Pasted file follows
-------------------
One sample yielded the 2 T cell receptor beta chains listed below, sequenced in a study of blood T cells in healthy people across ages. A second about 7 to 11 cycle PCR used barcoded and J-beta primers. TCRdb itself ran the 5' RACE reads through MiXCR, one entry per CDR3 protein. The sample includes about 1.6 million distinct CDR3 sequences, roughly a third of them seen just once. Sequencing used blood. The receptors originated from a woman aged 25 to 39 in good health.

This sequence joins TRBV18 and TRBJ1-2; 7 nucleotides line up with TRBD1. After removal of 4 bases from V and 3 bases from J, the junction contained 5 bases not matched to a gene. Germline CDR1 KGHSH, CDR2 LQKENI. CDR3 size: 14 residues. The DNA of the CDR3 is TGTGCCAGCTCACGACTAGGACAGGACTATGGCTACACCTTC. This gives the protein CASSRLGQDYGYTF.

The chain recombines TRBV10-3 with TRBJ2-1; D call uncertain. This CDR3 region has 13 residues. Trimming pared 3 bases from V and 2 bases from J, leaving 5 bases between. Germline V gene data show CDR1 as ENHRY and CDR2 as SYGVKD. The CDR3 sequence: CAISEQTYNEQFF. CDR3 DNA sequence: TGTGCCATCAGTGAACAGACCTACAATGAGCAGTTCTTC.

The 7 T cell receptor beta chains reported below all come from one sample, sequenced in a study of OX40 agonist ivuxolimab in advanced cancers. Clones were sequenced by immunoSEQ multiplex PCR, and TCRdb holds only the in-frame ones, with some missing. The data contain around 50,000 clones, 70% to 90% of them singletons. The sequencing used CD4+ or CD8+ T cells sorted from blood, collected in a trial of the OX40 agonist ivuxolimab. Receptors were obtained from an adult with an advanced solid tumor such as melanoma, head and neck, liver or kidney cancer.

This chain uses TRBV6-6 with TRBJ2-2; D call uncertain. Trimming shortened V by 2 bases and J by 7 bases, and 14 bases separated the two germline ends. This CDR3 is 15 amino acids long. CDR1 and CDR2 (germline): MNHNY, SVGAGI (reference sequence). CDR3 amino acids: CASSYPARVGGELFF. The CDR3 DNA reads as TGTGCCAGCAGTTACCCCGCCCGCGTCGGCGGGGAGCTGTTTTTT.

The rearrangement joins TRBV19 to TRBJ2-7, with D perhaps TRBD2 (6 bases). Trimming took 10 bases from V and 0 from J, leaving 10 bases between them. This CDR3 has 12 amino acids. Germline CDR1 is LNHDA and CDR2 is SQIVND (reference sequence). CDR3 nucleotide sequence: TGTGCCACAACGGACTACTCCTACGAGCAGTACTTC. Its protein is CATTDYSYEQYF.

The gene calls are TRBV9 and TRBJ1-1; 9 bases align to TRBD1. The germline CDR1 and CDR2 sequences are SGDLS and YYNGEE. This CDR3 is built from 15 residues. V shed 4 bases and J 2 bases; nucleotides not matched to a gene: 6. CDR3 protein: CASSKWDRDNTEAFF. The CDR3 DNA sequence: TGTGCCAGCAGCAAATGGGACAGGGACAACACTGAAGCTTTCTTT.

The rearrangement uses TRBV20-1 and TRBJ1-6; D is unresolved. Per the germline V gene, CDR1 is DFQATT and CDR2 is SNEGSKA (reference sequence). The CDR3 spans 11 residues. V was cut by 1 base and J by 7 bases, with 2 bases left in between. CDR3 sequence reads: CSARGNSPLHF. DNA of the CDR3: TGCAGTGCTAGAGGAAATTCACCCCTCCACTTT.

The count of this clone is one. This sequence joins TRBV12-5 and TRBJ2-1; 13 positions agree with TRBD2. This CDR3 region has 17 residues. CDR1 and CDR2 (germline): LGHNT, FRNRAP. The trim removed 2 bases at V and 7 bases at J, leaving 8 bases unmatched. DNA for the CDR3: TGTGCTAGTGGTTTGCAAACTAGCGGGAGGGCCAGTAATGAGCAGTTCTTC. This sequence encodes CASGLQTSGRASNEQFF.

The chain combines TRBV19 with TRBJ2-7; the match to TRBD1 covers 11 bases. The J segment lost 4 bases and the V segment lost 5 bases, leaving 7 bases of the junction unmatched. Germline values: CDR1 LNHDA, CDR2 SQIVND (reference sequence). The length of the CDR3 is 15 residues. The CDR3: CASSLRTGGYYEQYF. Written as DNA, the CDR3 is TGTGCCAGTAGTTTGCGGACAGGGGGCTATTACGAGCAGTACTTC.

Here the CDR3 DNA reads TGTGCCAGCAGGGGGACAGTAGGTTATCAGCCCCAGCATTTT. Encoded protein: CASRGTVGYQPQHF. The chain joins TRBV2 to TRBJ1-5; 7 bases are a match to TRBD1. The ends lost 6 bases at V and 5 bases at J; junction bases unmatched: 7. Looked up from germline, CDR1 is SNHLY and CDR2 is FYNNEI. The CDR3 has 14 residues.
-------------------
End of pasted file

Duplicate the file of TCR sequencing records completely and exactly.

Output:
One sample yielded the 2 T cell receptor beta chains listed below, sequenced in a study of blood T cells in healthy people across ages. A second about 7 to 11 cycle PCR used barcoded and J-beta primers. TCRdb itself ran the 5' RACE reads through MiXCR, one entry per CDR3 protein. The sample includes about 1.6 million distinct CDR3 sequences, roughly a third of them seen just once. Sequencing used blood. The receptors originated from a woman aged 25 to 39 in good health.

This sequence joins TRBV18 and TRBJ1-2; 7 nucleotides line up with TRBD1. After removal of 4 bases from V and 3 bases from J, the junction contained 5 bases not matched to a gene. Germline CDR1 KGHSH, CDR2 LQKENI. CDR3 size: 14 residues. The DNA of the CDR3 is TGTGCCAGCTCACGACTAGGACAGGACTATGGCTACACCTTC. This gives the protein CASSRLGQDYGYTF.

The chain recombines TRBV10-3 with TRBJ2-1; D call uncertain. This CDR3 region has 13 residues. Trimming pared 3 bases from V and 2 bases from J, leaving 5 bases between. Germline V gene data show CDR1 as ENHRY and CDR2 as SYGVKD. The CDR3 sequence: CAISEQTYNEQFF. CDR3 DNA sequence: TGTGCCATCAGTGAACAGACCTACAATGAGCAGTTCTTC.

The 7 T cell receptor beta chains reported below all come from one sample, sequenced in a study of OX40 agonist ivuxolimab in advanced cancers. Clones were sequenced by immunoSEQ multiplex PCR, and TCRdb holds only the in-frame ones, with some missing. The data contain around 50,000 clones, 70% to 90% of them singletons. The sequencing used CD4+ or CD8+ T cells sorted from blood, collected in a trial of the OX40 agonist ivuxolimab. Receptors were obtained from an adult with an advanced solid tumor such as melanoma, head and neck, liver or kidney cancer.

This chain uses TRBV6-6 with TRBJ2-2; D call uncertain. Trimming shortened V by 2 bases and J by 7 bases, and 14 bases separated the two germline ends. This CDR3 is 15 amino acids long. CDR1 and CDR2 (germline): MNHNY, SVGAGI (reference sequence). CDR3 amino acids: CASSYPARVGGELFF. The CDR3 DNA reads as TGTGCCAGCAGTTACCCCGCCCGCGTCGGCGGGGAGCTGTTTTTT.

The rearrangement joins TRBV19 to TRBJ2-7, with D perhaps TRBD2 (6 bases). Trimming took 10 bases from V and 0 from J, leaving 10 bases between them. This CDR3 has 12 amino acids. Germline CDR1 is LNHDA and CDR2 is SQIVND (reference sequence). CDR3 nucleotide sequence: TGTGCCACAACGGACTACTCCTACGAGCAGTACTTC. Its protein is CATTDYSYEQYF.

The gene calls are TRBV9 and TRBJ1-1; 9 bases align to TRBD1. The germline CDR1 and CDR2 sequences are SGDLS and YYNGEE. This CDR3 is built from 15 residues. V shed 4 bases and J 2 bases; nucleotides not matched to a gene: 6. CDR3 protein: CASSKWDRDNTEAFF. The CDR3 DNA sequence: TGTGCCAGCAGCAAATGGGACAGGGACAACACTGAAGCTTTCTTT.

The rearrangement uses TRBV20-1 and TRBJ1-6; D is unresolved. Per the germline V gene, CDR1 is DFQATT and CDR2 is SNEGSKA (reference sequence). The CDR3 spans 11 residues. V was cut by 1 base and J by 7 bases, with 2 bases left in between. CDR3 sequence reads: CSARGNSPLHF. DNA of the CDR3: TGCAGTGCTAGAGGAAATTCACCCCTCCACTTT.

The count of this clone is one. This sequence joins TRBV12-5 and TRBJ2-1; 13 positions agree with TRBD2. This CDR3 region has 17 residues. CDR1 and CDR2 (germline): LGHNT, FRNRAP. The trim removed 2 bases at V and 7 bases at J, leaving 8 bases unmatched. DNA for the CDR3: TGTGCTAGTGGTTTGCAAACTAGCGGGAGGGCCAGTAATGAGCAGTTCTTC. This sequence encodes CASGLQTSGRASNEQFF.

The chain combines TRBV19 with TRBJ2-7; the match to TRBD1 covers 11 bases. The J segment lost 4 bases and the V segment lost 5 bases, leaving 7 bases of the junction unmatched. Germline values: CDR1 LNHDA, CDR2 SQIVND (reference sequence). The length of the CDR3 is 15 residues. The CDR3: CASSLRTGGYYEQYF. Written as DNA, the CDR3 is TGTGCCAGTAGTTTGCGGACAGGGGGCTATTACGAGCAGTACTTC.

Here the CDR3 DNA reads TGTGCCAGCAGGGGGACAGTAGGTTATCAGCCCCAGCATTTT. Encoded protein: CASRGTVGYQPQHF. The chain joins TRBV2 to TRBJ1-5; 7 bases are a match to TRBD1. The ends lost 6 bases at V and 5 bases at J; junction bases unmatched: 7. Looked up from germline, CDR1 is SNHLY and CDR2 is FYNNEI. The CDR3 has 14 residues.